Wallpaper makes for a durable and striking shelf liner.

How to Use Wallpaper as Shelf Paper

by Amanda Bell

Shelf liners serve a relatively utilitarian purpose: They make cleaning significantly easier. Yet when you use wallpaper in lieu of standard shelf paper, it can take a dramatic turn for the decorative. Available in infinitely more patterns and colors than traditional products, wallpaper is thicker and more durable as well. Use an old roll that you have at home, buy a remnant from a hardware store, or have fun with a wallpaper sample book: The possibilities are endless.

Empty your cabinet shelves. Peel away the existing liner, if applicable. Clean each shelf with mild detergent, water and a clean rag. Use a scrub brush to remove adhesive residue and then keep the cabinet doors open and let the shelves dry completely.

Measure the width and depth of the first shelf. For a precise fit, measure around the edge of the door when open if it goes into the cabinet, and cut the shelf liner so that it fits around this. It is easiest, and fastest, to simply measure starting from the edge of the door to the back of the shelf and cutting a square or rectangular piece to this size.

Unroll the netted rubber liner and lay it flat on a table. With a straightedge or measuring tape, measure out the width of the shelf on the liner and make a small snip with a pair of scissors. Repeat this with the depth measurement and then cut the liner to fit the shelf.

Draw an outline of the shelf on the back of the wallpaper using a pencil and straightedge. Cut the wallpaper to size with a pair of scissors, or fold the wallpaper along the line and then run a utility knife down the fold to cut it to size.

Place the rubber liner on the shelf. Trim it, if necessary, using a utility knife, being careful not to cut into the shelf or cabinet. Even with the most accurate measurements, some shelves can be slightly deeper or wider at certain points.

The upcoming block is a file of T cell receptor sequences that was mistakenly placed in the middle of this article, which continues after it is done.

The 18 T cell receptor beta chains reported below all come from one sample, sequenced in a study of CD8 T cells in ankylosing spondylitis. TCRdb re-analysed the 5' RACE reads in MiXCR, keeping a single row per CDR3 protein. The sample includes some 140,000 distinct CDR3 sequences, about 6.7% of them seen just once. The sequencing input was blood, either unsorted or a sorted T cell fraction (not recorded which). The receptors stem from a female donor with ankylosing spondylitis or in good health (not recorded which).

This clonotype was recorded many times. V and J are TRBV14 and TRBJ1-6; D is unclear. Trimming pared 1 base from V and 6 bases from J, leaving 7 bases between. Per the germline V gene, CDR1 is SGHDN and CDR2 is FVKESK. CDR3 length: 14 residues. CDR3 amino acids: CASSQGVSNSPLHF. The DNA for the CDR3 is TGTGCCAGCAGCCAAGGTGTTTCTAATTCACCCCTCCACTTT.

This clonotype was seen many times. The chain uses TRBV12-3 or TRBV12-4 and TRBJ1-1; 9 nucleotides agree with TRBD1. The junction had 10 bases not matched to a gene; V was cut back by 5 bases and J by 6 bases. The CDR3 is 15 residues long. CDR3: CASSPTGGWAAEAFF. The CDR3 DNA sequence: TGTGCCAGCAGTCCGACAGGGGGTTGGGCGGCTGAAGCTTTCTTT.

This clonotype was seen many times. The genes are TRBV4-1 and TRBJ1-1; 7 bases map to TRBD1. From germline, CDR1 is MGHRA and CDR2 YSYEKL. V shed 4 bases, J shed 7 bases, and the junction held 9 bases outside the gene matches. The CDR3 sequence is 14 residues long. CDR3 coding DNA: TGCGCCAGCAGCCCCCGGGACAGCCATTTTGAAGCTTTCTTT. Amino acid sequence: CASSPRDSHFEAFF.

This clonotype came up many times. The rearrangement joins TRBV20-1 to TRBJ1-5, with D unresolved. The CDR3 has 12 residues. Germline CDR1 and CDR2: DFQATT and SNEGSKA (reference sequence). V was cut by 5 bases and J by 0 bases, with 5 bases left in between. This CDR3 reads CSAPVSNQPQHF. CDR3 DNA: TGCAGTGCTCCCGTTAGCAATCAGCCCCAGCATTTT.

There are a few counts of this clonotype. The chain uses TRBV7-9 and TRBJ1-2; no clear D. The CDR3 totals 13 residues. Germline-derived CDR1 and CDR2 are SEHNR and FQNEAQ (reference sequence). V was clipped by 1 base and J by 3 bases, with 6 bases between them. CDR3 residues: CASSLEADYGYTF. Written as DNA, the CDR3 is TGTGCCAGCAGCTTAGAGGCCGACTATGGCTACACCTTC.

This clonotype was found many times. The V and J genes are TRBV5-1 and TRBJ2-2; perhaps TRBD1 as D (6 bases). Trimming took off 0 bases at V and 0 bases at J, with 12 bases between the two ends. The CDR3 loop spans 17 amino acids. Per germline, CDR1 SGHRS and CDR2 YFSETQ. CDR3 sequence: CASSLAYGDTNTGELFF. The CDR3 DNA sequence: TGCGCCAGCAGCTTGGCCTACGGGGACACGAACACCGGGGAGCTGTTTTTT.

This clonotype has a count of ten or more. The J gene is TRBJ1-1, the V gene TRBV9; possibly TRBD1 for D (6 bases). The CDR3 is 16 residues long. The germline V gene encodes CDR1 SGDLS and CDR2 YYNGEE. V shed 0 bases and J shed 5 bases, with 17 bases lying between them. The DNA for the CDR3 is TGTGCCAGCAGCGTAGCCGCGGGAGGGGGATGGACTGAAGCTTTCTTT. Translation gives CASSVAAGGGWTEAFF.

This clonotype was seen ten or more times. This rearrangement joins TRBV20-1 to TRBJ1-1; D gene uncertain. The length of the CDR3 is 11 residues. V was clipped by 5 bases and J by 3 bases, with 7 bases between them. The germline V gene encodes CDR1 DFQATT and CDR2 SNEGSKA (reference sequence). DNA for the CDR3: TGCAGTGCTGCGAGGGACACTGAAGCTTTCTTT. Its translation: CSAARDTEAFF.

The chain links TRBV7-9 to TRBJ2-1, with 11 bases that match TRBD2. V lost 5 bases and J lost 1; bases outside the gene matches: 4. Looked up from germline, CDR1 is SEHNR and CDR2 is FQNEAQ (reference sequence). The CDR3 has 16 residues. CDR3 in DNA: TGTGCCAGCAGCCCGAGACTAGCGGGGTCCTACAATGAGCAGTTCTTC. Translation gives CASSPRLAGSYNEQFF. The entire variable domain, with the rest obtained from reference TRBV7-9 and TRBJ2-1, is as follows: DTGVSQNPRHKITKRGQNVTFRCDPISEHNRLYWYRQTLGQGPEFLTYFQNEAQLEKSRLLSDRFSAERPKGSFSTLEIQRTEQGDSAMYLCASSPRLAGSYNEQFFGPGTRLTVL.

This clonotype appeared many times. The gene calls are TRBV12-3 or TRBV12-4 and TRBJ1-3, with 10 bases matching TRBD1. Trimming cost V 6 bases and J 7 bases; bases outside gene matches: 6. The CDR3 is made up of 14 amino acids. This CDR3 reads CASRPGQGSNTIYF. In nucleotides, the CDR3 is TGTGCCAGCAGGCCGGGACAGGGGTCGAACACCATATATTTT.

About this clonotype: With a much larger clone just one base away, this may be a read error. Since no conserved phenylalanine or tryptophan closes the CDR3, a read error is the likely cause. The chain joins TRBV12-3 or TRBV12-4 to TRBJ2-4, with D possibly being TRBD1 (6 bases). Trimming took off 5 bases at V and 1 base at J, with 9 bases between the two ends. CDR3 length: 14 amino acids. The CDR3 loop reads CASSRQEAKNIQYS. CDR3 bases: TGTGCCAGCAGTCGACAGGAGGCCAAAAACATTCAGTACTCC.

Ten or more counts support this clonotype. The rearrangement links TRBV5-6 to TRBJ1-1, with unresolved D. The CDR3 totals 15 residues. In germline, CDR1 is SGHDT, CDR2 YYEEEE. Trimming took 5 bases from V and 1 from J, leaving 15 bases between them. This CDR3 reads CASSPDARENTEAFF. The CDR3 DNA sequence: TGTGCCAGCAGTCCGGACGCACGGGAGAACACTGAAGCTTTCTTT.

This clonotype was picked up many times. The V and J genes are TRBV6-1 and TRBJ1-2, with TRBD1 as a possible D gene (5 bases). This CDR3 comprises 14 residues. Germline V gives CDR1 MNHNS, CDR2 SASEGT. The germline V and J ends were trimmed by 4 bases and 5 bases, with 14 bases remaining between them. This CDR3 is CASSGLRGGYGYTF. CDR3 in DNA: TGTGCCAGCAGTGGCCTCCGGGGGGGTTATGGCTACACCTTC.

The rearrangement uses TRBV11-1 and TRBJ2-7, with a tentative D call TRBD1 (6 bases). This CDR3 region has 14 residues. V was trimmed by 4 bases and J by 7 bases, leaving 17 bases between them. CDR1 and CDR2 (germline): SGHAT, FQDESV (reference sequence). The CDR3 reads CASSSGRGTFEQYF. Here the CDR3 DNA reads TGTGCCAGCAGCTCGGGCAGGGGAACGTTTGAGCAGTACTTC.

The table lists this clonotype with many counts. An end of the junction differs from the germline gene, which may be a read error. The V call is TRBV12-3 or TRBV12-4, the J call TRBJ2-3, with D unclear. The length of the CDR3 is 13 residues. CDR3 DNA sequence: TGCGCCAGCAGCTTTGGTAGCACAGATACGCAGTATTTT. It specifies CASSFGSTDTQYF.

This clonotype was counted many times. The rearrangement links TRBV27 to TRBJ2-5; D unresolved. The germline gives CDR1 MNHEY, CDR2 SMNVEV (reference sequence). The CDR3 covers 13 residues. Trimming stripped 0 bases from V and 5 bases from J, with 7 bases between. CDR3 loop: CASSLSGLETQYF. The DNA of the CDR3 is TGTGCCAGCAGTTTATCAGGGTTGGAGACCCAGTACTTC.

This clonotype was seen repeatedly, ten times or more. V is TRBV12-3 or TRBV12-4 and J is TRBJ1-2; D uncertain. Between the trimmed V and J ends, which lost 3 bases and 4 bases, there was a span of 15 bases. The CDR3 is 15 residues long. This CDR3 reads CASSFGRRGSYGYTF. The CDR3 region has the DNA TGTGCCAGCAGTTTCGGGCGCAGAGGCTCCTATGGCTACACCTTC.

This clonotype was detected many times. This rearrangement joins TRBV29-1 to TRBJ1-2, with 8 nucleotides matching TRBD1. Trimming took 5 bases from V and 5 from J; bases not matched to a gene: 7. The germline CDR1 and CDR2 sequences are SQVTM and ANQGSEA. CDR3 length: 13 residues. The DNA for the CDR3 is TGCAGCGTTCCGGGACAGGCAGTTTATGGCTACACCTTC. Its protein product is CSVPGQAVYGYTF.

Lay the trimmed wallpaper shelf liner on top of the rubber liner. Trim this with a utility knife if necessary. For a crisp cut, use a straightedge to push the wallpaper into the corner, creating a crease, and then cut along the fold.

Repeat this process with each additional shelf, measuring each one individually. Just as a shelf may be wider at one point than it is at another, even two shelves that look the same size can be slightly different. Measuring individually will give you the best fit.

Skip the rubber liner and use double-sided tape to secure the wallpaper to the shelf. This is especially beneficial for shelves within kids' reach; even with no-slip rubber liner underneath, a small child putting his own cups and bowls away can cause the liner to shift and the wallpaper to crease or bend.

Install your new shelf liner without tape or rubber liner if you’re using a very thick piece of wallpaper. Oftentimes, the weight of the product will keep it in place.

Items you will need

  • Detergent
  • Rags
  • Scrub brush
  • Measuring tape
  • Rubber shelf liner
  • Straightedge
  • Scissors
  • Pencil
  • Utility knife
  • Double-sided tape (optional)


  • Take your project a step further and run the wallpaper up the back end of the shelf, securing it with double-sided tape or decoupage medium. This adds a decorative touch to open shelving and a fun surprise when the cabinet is opened.

About the Author

Amanda Bell spent six years working as an interior designer and project coordinator before becoming a professional writer in 2010. She has published thousands of articles for various websites and clients, specializing in home renovation, DIY projects, gardening and travel. Bell studied English composition and literature at the University of Boston and the University of Maryland.

Photo Credits

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